Tuesday, 21 April 2015

Death by Utopia

A few weeks ago I came across a curious study on influence of overcrowding on society. The experiment performed by John B Calhoun with mice and published in 1973. Calhoun designed a habitat for mice that had all the resources needed to survive, basically a “mouse paradise”. There was no need for looking for food, water and shelter as it was all there. There were also no predators, so mice did not need to invest in protection. Calhoun called his experiment “Mortality-Inhibiting Environment for Mice” and is also known as “Universe 25”.

 The Universe 25 began with 4 pairs of 48 day old mice and at the beginning the population was growing rapidly. Mice inhabitants doubling on average every 55 days and reached close to 2000 by the day 600! However at that stage the population began to drop. The study ends on the 1500 day with a population of 27 mice (23 females and 4 males, the youngest of which exceeded 987 days of age).

 Observing the numbers and population growth and decline is interesting; however that real gem of the study is the behaviour of mice in accordance to the number population. The dominance of particular males was established by the number of offspring: “the most dominant male is the most active one” (p. 84). By the day 300, there were more than three times younger mice than as the socially established older ones.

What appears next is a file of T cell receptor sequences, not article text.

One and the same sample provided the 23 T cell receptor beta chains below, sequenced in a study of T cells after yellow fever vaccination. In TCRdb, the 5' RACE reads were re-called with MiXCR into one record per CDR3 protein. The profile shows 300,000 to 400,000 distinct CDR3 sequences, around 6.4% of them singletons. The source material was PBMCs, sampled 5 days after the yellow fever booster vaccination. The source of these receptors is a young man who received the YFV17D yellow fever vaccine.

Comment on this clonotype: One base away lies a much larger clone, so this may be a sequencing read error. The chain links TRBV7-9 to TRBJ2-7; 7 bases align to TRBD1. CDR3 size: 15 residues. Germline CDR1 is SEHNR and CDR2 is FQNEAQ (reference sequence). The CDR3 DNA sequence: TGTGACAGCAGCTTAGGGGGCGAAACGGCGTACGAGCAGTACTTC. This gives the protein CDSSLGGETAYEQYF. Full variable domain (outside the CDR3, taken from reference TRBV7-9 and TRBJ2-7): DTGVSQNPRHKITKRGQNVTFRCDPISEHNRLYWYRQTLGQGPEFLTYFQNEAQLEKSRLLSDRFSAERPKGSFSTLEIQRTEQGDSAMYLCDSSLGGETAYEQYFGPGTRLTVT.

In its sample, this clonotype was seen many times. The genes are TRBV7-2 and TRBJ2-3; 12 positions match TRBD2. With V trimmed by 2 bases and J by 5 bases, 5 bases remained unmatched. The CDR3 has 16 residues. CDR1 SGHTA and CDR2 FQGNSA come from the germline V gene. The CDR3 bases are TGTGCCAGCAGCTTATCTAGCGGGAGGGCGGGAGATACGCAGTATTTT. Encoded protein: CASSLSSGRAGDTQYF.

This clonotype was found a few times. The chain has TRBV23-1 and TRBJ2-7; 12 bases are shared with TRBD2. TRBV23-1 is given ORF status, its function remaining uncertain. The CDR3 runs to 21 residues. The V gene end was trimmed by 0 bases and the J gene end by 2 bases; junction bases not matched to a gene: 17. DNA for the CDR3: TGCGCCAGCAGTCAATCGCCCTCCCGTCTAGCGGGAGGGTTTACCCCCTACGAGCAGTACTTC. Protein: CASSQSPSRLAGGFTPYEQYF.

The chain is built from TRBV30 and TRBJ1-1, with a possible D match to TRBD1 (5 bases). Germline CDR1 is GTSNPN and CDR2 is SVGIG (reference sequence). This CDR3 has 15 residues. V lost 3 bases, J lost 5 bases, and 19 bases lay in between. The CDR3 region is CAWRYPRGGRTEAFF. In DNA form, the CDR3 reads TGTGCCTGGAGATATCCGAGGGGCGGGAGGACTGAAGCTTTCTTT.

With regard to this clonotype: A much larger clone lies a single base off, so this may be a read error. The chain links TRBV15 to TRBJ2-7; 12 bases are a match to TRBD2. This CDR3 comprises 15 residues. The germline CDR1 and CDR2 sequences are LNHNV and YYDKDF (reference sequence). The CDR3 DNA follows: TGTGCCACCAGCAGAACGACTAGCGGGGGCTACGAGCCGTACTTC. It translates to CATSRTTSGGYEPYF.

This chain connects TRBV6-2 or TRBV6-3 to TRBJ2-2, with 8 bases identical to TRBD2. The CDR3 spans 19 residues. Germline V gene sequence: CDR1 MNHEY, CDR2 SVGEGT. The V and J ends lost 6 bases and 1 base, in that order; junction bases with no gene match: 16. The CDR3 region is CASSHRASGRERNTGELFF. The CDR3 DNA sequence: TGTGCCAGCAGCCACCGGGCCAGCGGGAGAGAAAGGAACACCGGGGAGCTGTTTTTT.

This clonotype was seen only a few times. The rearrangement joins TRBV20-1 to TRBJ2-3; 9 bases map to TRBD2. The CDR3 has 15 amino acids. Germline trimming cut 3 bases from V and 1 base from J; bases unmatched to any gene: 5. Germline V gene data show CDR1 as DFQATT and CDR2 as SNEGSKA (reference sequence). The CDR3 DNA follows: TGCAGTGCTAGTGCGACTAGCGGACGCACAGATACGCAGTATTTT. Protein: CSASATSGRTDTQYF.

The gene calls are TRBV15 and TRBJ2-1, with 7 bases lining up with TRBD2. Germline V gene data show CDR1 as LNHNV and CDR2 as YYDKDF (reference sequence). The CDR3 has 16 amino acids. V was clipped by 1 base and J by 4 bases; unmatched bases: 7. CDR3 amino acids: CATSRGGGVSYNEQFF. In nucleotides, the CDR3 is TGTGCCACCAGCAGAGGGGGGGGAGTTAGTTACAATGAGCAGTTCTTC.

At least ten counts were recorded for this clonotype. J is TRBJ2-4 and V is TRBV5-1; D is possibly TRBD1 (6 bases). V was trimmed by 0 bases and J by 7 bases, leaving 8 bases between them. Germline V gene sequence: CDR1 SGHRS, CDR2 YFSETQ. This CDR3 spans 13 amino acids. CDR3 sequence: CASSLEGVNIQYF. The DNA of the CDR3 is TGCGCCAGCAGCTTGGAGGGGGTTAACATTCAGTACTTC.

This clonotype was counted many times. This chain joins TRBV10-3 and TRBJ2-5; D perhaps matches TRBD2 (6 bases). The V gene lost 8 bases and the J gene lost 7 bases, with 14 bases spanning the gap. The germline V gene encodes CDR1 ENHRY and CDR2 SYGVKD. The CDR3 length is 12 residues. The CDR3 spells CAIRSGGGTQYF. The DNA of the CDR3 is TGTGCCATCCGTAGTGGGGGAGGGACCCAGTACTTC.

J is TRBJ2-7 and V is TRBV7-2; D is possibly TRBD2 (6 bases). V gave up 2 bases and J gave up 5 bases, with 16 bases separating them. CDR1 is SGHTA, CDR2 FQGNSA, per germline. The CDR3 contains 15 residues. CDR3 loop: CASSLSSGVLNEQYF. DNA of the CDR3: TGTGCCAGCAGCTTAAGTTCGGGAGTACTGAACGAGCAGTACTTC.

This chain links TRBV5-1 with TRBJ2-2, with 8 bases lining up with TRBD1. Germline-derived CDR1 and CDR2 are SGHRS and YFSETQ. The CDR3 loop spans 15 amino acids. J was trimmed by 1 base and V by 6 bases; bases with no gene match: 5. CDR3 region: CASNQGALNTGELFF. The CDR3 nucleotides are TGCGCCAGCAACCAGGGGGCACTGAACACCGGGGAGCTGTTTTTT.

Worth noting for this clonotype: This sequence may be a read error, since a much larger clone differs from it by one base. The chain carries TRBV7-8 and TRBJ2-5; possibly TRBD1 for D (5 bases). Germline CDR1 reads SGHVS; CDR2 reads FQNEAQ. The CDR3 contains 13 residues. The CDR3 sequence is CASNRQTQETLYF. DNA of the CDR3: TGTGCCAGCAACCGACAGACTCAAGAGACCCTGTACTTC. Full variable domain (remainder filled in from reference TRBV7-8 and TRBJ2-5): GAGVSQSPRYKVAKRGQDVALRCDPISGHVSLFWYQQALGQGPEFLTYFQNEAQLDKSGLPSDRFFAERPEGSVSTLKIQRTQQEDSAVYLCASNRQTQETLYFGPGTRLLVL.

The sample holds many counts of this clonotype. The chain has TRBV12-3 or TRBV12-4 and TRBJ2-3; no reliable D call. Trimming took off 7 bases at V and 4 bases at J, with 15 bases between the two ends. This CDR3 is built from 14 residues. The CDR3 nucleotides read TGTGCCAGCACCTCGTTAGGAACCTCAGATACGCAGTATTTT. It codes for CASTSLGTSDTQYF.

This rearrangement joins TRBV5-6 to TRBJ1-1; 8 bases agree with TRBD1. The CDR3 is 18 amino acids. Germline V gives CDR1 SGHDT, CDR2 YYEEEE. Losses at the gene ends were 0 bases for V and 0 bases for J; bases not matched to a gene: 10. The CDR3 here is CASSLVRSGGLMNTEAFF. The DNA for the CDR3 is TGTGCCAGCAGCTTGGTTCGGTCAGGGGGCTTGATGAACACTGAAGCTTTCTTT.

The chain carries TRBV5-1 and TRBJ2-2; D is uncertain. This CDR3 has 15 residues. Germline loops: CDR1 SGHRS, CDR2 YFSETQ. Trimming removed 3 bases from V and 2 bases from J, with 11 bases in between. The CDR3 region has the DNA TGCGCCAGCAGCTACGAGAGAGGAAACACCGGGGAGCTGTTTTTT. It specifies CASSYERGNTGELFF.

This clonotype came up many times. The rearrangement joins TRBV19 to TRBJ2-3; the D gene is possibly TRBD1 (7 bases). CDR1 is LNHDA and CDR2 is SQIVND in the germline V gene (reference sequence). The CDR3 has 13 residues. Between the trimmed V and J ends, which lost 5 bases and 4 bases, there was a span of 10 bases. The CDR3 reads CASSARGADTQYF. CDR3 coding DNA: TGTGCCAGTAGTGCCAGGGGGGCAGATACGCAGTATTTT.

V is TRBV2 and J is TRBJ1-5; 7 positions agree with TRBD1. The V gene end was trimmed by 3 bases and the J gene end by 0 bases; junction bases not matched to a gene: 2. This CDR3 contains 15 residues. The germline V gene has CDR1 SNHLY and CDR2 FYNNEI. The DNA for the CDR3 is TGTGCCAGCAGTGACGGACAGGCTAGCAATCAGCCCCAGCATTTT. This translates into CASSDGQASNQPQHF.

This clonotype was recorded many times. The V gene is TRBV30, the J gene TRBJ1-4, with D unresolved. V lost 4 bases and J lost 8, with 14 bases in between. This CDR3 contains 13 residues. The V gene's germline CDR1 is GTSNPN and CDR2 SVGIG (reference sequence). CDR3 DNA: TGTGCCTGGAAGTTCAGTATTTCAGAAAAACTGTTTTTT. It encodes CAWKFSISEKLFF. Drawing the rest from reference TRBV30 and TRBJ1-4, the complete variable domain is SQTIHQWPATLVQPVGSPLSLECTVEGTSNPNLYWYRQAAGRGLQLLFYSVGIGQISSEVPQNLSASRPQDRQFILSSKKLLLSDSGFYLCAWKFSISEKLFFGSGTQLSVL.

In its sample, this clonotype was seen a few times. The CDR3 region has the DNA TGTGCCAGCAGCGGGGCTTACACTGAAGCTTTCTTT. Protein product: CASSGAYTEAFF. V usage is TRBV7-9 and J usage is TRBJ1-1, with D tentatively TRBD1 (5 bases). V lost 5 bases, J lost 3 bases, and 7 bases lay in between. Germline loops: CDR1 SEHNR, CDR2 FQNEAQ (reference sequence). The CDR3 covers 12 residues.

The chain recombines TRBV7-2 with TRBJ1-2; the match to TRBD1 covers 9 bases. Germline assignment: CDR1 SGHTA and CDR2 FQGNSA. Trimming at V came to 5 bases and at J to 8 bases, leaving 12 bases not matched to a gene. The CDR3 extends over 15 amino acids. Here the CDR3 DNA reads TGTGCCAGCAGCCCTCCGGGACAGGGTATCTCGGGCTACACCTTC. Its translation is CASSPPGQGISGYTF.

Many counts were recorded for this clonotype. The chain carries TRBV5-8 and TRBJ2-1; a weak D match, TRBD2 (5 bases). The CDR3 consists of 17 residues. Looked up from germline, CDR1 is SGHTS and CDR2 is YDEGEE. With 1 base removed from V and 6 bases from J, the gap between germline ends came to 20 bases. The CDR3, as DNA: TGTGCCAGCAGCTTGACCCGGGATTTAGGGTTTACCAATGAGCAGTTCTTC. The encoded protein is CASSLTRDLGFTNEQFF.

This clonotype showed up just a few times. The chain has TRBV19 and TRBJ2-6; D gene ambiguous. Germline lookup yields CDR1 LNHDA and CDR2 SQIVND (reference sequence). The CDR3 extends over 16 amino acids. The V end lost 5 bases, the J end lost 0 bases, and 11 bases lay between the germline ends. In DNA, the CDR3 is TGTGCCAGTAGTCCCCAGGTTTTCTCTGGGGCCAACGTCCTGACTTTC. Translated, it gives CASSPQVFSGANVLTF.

As mentioned above the population however began to fall at about day 600. Calhoun attempts to examine why that was the case. Males that failed to dominate were observed to be very inactive, did not initiate in interaction and became violent against each other. On the contrarily females withdraw themselves and would hide in boxes above everyone else.

 Later, the females that were more “attractive” and exhibited interest from male mice became destructive in their maternal behaviour. They often abandon their youngsters and engaged in aggressive behaviours in order to defend their territory, sort of speak. Additionally male mice that were observed as dominant withdrew and were not interested in reproducing and lacking interest in social roles etc. Males slept, ate, drank and groomed themselves. Because they were not interested in sexual behaviour, the aggressive behaviour ceased.

 Calhoun experiment gives a conclusion that when all the available social roles are occupied the competition along with stress will result in a breakdown in complex social behaviours. Of course the study and the conclusion itself attract a lot of criticism. The major one perhaps is that the environment been not applicable to the real world, however is that not the point of the study? If one was given everything one needs (if this may apply to human individuals) would one want to participate in a society? And how would this theory apply to Sociality and Participatory Sense-Making and of course embodiment? Does over population and its’ outcomes have an effect on creating and maintaining own dynamic identity? In a society of that similar to Mega City (Judge Dredd, 2000AD comics) does Participatory Sense-Making really make sense?

 *I mention 2000AD as this study influenced Judge Dredd and Mega City comics.

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